“Germany is and remains a country open to the world”

26.01.2015 - Interview

Interview with Foreign Minister Frank-Walter Steinmeier on the escalation of violence in eastern Ukraine, the terrorism threat posed by failed states, the wave of refugees coming from the crisis zones and the impact of the Pegida movement on Germany’s image abroad. Published in the Lausitzer Rundschau amongst others (26 January 2015).

Interview with Foreign Minister Frank-Walter Steinmeier on the escalation of violence in eastern Ukraine, the terrorism threat posed by failed states, the wave of refugees coming from the crisis zones and the impact of the Pegida movement on Germany’s image abroad. Published in the Lausitzer Rundschau amongst others (26 January 2015).


Shortly after the Foreign Ministers’ meeting in Berlin on Wednesday, people were once again killed in rocket attacks in Donetsk and Mariupol. Do both sides in eastern Ukraine genuinely want a ceasefire?

The Foreign Ministers of Ukraine and Russia agreed in Berlin that heavy weapons should start to be withdrawn from the contact line immediately. No one has even gone through the motions of implementing it because a few hours after the agreement was reached, artillery attacks violently altered the status quo on the ground. That is why the conflict has further escalated since then. In eastern Ukraine warmongers are once again setting the tone. Now, in the middle of winter, the separatists have placed all their bets on a military approach and are spreading violence and destruction. If an end is not put to this now we could easily soon end up exactly where we were last summer – on the brink of a military confrontation which could spiral out of control. Neither Ukraine nor the separatists will be able to defeat the other side with military means. Everyone needs to clearly recognise that the battle for eastern Ukraine cannot be won through the use of military force.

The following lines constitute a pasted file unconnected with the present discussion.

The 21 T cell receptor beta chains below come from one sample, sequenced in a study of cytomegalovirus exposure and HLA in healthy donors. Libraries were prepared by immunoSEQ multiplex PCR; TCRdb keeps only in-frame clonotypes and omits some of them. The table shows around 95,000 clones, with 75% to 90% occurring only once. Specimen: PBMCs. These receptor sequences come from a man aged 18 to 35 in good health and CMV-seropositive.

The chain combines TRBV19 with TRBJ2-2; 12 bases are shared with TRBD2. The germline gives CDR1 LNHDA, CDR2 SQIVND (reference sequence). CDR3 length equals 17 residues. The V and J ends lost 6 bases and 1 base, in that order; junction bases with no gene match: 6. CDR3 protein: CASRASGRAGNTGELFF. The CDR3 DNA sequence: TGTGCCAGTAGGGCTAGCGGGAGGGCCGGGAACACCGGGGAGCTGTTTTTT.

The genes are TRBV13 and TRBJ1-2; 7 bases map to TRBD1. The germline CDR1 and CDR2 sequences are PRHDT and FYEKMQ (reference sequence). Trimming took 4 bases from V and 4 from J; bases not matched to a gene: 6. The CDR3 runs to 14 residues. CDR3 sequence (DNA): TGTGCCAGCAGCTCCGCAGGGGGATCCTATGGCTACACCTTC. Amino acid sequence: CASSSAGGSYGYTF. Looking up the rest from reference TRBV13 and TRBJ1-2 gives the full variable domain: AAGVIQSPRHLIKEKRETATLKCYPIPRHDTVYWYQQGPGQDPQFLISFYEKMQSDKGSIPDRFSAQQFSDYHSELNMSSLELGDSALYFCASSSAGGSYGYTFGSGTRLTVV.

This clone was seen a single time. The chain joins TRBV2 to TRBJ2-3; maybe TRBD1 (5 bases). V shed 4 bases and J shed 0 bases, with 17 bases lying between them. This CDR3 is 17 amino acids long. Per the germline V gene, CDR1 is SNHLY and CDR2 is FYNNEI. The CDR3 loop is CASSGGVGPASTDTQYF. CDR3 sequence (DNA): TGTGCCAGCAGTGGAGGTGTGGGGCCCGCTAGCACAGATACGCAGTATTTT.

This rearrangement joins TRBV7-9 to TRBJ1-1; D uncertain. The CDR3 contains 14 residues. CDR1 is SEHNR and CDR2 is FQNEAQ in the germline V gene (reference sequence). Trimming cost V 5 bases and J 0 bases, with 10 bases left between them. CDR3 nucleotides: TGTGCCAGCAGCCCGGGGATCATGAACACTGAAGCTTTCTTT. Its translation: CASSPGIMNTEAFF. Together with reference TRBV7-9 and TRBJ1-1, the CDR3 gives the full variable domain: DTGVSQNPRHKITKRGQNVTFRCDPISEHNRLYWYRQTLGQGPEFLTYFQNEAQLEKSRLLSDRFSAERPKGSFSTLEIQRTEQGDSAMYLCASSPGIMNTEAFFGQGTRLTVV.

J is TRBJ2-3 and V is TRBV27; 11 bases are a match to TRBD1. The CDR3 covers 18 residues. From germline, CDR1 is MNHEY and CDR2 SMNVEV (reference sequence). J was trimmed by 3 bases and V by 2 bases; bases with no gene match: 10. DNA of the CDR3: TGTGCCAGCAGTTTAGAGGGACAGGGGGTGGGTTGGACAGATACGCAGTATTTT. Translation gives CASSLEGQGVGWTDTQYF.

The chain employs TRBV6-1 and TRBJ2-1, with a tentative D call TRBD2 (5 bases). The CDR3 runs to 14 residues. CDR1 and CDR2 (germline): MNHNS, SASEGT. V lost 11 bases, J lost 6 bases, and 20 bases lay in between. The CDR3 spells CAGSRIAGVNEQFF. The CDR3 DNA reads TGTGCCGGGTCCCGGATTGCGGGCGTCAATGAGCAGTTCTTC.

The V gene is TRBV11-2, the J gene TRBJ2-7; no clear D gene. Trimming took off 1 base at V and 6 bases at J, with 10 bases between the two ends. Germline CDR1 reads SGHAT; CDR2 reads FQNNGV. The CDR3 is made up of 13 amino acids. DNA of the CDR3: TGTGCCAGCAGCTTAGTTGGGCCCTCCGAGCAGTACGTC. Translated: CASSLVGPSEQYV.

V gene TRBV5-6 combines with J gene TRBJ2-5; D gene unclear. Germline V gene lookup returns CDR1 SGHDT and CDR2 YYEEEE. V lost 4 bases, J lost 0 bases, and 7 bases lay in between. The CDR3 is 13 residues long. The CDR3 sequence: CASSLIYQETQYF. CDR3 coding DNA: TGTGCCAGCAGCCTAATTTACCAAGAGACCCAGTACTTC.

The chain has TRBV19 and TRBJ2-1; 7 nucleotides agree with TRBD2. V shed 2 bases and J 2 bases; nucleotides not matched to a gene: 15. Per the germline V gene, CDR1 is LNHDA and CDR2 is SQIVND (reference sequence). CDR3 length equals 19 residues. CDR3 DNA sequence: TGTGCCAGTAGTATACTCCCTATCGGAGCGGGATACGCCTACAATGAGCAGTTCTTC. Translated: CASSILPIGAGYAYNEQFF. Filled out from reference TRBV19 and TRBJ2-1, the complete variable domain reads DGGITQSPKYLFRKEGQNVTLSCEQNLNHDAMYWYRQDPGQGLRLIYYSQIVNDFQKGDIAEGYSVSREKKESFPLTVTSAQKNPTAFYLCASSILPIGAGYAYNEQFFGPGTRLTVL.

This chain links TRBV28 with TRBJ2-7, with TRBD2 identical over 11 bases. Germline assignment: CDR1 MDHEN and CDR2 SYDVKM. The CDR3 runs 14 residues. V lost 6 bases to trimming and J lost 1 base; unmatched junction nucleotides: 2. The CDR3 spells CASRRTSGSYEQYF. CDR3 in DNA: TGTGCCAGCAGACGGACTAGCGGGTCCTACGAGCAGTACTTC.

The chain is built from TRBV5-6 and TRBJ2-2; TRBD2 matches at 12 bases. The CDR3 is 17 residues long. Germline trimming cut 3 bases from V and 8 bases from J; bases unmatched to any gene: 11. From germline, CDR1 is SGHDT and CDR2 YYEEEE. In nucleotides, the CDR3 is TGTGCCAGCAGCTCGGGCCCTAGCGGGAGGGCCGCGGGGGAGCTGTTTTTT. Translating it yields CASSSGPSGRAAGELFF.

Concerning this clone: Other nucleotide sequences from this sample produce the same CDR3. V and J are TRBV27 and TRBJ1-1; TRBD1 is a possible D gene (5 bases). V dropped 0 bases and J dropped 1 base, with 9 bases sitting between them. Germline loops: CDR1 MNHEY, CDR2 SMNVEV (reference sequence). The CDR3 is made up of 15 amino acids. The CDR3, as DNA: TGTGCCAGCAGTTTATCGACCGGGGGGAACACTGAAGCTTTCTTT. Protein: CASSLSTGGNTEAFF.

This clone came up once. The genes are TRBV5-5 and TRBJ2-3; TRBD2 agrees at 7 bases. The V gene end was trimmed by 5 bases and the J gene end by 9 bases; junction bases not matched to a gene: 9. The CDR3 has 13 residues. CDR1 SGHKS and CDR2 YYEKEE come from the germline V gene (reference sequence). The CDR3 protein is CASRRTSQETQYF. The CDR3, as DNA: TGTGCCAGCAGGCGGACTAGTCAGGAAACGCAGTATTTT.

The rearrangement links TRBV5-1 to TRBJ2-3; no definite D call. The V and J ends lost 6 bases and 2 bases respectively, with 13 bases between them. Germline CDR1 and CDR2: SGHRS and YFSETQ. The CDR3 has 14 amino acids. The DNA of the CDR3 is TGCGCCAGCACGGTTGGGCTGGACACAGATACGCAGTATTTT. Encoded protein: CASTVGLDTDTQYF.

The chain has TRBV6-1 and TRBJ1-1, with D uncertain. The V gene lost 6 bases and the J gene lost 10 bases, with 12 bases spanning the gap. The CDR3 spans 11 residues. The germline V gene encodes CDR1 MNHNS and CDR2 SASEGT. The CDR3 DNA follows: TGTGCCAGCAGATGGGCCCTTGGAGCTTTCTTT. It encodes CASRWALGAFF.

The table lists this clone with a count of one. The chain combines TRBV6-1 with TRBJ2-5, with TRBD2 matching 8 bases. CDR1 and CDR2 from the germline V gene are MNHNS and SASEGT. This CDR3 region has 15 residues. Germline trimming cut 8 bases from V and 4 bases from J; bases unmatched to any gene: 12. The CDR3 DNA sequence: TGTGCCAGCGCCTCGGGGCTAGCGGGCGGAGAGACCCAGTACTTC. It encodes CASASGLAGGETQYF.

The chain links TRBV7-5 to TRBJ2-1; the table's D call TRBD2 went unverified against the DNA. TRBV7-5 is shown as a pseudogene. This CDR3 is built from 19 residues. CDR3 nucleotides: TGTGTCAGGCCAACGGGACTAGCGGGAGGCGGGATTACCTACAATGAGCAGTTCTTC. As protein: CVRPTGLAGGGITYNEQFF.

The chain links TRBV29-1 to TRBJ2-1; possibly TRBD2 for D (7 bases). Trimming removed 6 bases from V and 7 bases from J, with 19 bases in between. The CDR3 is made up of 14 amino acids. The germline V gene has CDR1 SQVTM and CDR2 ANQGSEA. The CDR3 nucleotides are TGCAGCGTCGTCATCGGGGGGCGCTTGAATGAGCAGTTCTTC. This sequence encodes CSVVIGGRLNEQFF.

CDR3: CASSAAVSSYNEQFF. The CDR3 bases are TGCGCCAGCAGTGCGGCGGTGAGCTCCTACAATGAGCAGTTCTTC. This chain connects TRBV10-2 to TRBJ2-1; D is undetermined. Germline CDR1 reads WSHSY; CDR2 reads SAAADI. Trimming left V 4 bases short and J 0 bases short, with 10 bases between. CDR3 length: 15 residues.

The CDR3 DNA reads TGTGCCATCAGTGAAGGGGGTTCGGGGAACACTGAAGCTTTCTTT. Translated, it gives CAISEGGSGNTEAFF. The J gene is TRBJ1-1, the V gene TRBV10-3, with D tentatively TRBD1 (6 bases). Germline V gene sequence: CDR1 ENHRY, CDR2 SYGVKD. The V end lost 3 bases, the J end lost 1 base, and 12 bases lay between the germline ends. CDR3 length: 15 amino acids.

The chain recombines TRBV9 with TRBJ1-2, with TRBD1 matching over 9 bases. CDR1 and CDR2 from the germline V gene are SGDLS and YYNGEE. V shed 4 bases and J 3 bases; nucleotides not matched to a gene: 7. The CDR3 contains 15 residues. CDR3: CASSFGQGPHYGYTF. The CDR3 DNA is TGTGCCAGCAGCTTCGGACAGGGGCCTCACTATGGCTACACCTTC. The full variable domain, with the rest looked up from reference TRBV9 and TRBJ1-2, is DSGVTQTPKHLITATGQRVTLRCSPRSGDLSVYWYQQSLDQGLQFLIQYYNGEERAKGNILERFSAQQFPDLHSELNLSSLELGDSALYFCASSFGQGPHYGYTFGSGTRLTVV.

Moscow has consistently promised to exert influence on the separatists. Is there a gap between its talk and actions?

It is not for the first time in the crisis that promises have been made which have been followed up by little or no action at all, and not only in Moscow. I have already stated after our crisis meeting that we will only see how robust our agreement is when it is actually implemented. It would seem that long‑term instability in eastern Ukraine plays into the hands of many of the separatists. That is what makes the situation so difficult and complex. But we will not give up that easily simply because things are not going as we want them to.

Many people think that the crisis could be resolved by offering Putin a way out which allows him to save face – for example greater independence for Donbas or the assurance that Ukraine will not become a member of NATO. Sigmar Gabriel is even offering Russia a free‑trade area. Do you agree with this?

It is of course right to seek out ways and options to maintain peaceful relations with Europe’s largest neighbour in the long run, even now, in a crisis situation. Yet at the same time, one thing is clear to us all, namely that we need to make progress in de‑escalating the crisis in eastern Ukraine before we can take concrete steps to plan such projects. An economic community with Russia from the Atlantic to Vladivostok is a long‑term vision. And that by the way is not a gift to Putin. The involvement of Russia and freer trade in Europe are in everyone’s interest because it could bring more stability, security and prosperity to us all. Germany has a vested interest in this. As a country of industry and trade at the heart of Europe.

And what about the offer of lifting the sanctions?

At the EU Foreign Ministers’ consultations on relations with Russia, there was agreement that given the current situation in eastern Ukraine and the renewed surge of tensions on the ground, now is not the time for such a move. The topic will be placed on the table when the situation has been de‑escalated and unfortunately we are too far away from that point today.